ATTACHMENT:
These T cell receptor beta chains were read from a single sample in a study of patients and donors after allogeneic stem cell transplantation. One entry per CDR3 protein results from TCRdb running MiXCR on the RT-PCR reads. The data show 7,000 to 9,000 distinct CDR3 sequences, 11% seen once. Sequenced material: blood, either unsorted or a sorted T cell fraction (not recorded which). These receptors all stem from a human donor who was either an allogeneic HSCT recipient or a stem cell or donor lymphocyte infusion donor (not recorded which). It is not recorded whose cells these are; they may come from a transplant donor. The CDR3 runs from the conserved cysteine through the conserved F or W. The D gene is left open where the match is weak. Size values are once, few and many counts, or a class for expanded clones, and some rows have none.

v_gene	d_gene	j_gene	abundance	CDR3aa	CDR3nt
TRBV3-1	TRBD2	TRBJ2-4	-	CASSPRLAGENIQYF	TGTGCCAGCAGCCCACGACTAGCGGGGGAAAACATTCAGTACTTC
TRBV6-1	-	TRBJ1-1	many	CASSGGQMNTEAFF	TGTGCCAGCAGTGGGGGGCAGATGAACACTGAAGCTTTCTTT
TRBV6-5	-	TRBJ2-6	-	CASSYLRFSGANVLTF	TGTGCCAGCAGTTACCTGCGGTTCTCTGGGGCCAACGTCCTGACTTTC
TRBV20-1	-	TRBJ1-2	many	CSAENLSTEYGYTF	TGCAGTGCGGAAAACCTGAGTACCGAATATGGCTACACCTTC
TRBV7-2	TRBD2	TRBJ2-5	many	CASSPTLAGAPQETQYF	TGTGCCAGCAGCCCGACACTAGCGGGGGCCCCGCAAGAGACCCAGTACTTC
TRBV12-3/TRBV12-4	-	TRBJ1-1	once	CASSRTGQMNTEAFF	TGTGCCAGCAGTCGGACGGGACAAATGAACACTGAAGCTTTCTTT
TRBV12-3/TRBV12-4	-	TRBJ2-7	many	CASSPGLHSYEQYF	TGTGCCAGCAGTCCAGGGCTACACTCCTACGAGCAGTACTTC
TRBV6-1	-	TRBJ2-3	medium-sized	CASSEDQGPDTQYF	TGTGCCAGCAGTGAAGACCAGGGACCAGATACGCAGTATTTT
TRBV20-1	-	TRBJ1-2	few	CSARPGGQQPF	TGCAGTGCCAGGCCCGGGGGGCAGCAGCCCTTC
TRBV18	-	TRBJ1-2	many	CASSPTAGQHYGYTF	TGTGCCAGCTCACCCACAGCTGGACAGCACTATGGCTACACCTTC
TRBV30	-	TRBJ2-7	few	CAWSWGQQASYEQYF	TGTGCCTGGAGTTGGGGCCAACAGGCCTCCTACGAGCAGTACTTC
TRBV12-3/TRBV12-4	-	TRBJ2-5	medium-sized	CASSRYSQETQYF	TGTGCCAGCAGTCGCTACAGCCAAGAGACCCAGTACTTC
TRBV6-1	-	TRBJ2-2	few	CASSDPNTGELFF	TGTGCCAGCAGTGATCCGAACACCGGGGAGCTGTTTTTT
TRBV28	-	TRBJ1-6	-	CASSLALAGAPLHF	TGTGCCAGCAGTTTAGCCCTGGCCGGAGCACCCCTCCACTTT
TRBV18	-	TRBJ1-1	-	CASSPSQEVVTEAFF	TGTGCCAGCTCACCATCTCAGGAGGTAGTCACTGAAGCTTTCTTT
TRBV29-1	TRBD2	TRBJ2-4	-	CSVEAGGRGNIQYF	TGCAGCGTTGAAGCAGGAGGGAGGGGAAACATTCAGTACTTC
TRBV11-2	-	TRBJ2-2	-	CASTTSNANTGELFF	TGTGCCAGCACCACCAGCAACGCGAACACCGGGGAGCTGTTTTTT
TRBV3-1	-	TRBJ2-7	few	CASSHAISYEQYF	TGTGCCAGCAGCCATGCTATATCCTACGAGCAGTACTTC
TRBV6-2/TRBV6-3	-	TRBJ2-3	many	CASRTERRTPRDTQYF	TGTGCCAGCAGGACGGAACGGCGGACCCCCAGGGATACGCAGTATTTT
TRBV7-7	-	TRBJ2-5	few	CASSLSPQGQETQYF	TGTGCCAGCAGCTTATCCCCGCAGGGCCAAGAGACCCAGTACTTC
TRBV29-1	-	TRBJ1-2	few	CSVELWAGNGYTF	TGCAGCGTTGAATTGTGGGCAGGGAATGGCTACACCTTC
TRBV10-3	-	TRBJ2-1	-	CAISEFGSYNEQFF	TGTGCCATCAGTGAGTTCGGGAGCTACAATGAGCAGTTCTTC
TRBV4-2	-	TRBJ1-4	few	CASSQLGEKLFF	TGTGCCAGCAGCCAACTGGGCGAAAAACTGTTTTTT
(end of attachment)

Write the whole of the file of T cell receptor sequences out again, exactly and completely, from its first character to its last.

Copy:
These T cell receptor beta chains were read from a single sample in a study of patients and donors after allogeneic stem cell transplantation. One entry per CDR3 protein results from TCRdb running MiXCR on the RT-PCR reads. The data show 7,000 to 9,000 distinct CDR3 sequences, 11% seen once. Sequenced material: blood, either unsorted or a sorted T cell fraction (not recorded which). These receptors all stem from a human donor who was either an allogeneic HSCT recipient or a stem cell or donor lymphocyte infusion donor (not recorded which). It is not recorded whose cells these are; they may come from a transplant donor. The CDR3 runs from the conserved cysteine through the conserved F or W. The D gene is left open where the match is weak. Size values are once, few and many counts, or a class for expanded clones, and some rows have none.

v_gene	d_gene	j_gene	abundance	CDR3aa	CDR3nt
TRBV3-1	TRBD2	TRBJ2-4	-	CASSPRLAGENIQYF	TGTGCCAGCAGCCCACGACTAGCGGGGGAAAACATTCAGTACTTC
TRBV6-1	-	TRBJ1-1	many	CASSGGQMNTEAFF	TGTGCCAGCAGTGGGGGGCAGATGAACACTGAAGCTTTCTTT
TRBV6-5	-	TRBJ2-6	-	CASSYLRFSGANVLTF	TGTGCCAGCAGTTACCTGCGGTTCTCTGGGGCCAACGTCCTGACTTTC
TRBV20-1	-	TRBJ1-2	many	CSAENLSTEYGYTF	TGCAGTGCGGAAAACCTGAGTACCGAATATGGCTACACCTTC
TRBV7-2	TRBD2	TRBJ2-5	many	CASSPTLAGAPQETQYF	TGTGCCAGCAGCCCGACACTAGCGGGGGCCCCGCAAGAGACCCAGTACTTC
TRBV12-3/TRBV12-4	-	TRBJ1-1	once	CASSRTGQMNTEAFF	TGTGCCAGCAGTCGGACGGGACAAATGAACACTGAAGCTTTCTTT
TRBV12-3/TRBV12-4	-	TRBJ2-7	many	CASSPGLHSYEQYF	TGTGCCAGCAGTCCAGGGCTACACTCCTACGAGCAGTACTTC
TRBV6-1	-	TRBJ2-3	medium-sized	CASSEDQGPDTQYF	TGTGCCAGCAGTGAAGACCAGGGACCAGATACGCAGTATTTT
TRBV20-1	-	TRBJ1-2	few	CSARPGGQQPF	TGCAGTGCCAGGCCCGGGGGGCAGCAGCCCTTC
TRBV18	-	TRBJ1-2	many	CASSPTAGQHYGYTF	TGTGCCAGCTCACCCACAGCTGGACAGCACTATGGCTACACCTTC
TRBV30	-	TRBJ2-7	few	CAWSWGQQASYEQYF	TGTGCCTGGAGTTGGGGCCAACAGGCCTCCTACGAGCAGTACTTC
TRBV12-3/TRBV12-4	-	TRBJ2-5	medium-sized	CASSRYSQETQYF	TGTGCCAGCAGTCGCTACAGCCAAGAGACCCAGTACTTC
TRBV6-1	-	TRBJ2-2	few	CASSDPNTGELFF	TGTGCCAGCAGTGATCCGAACACCGGGGAGCTGTTTTTT
TRBV28	-	TRBJ1-6	-	CASSLALAGAPLHF	TGTGCCAGCAGTTTAGCCCTGGCCGGAGCACCCCTCCACTTT
TRBV18	-	TRBJ1-1	-	CASSPSQEVVTEAFF	TGTGCCAGCTCACCATCTCAGGAGGTAGTCACTGAAGCTTTCTTT
TRBV29-1	TRBD2	TRBJ2-4	-	CSVEAGGRGNIQYF	TGCAGCGTTGAAGCAGGAGGGAGGGGAAACATTCAGTACTTC
TRBV11-2	-	TRBJ2-2	-	CASTTSNANTGELFF	TGTGCCAGCACCACCAGCAACGCGAACACCGGGGAGCTGTTTTTT
TRBV3-1	-	TRBJ2-7	few	CASSHAISYEQYF	TGTGCCAGCAGCCATGCTATATCCTACGAGCAGTACTTC
TRBV6-2/TRBV6-3	-	TRBJ2-3	many	CASRTERRTPRDTQYF	TGTGCCAGCAGGACGGAACGGCGGACCCCCAGGGATACGCAGTATTTT
TRBV7-7	-	TRBJ2-5	few	CASSLSPQGQETQYF	TGTGCCAGCAGCTTATCCCCGCAGGGCCAAGAGACCCAGTACTTC
TRBV29-1	-	TRBJ1-2	few	CSVELWAGNGYTF	TGCAGCGTTGAATTGTGGGCAGGGAATGGCTACACCTTC
TRBV10-3	-	TRBJ2-1	-	CAISEFGSYNEQFF	TGTGCCATCAGTGAGTTCGGGAGCTACAATGAGCAGTTCTTC
TRBV4-2	-	TRBJ1-4	few	CASSQLGEKLFF	TGTGCCAGCAGCCAACTGGGCGAAAAACTGTTTTTT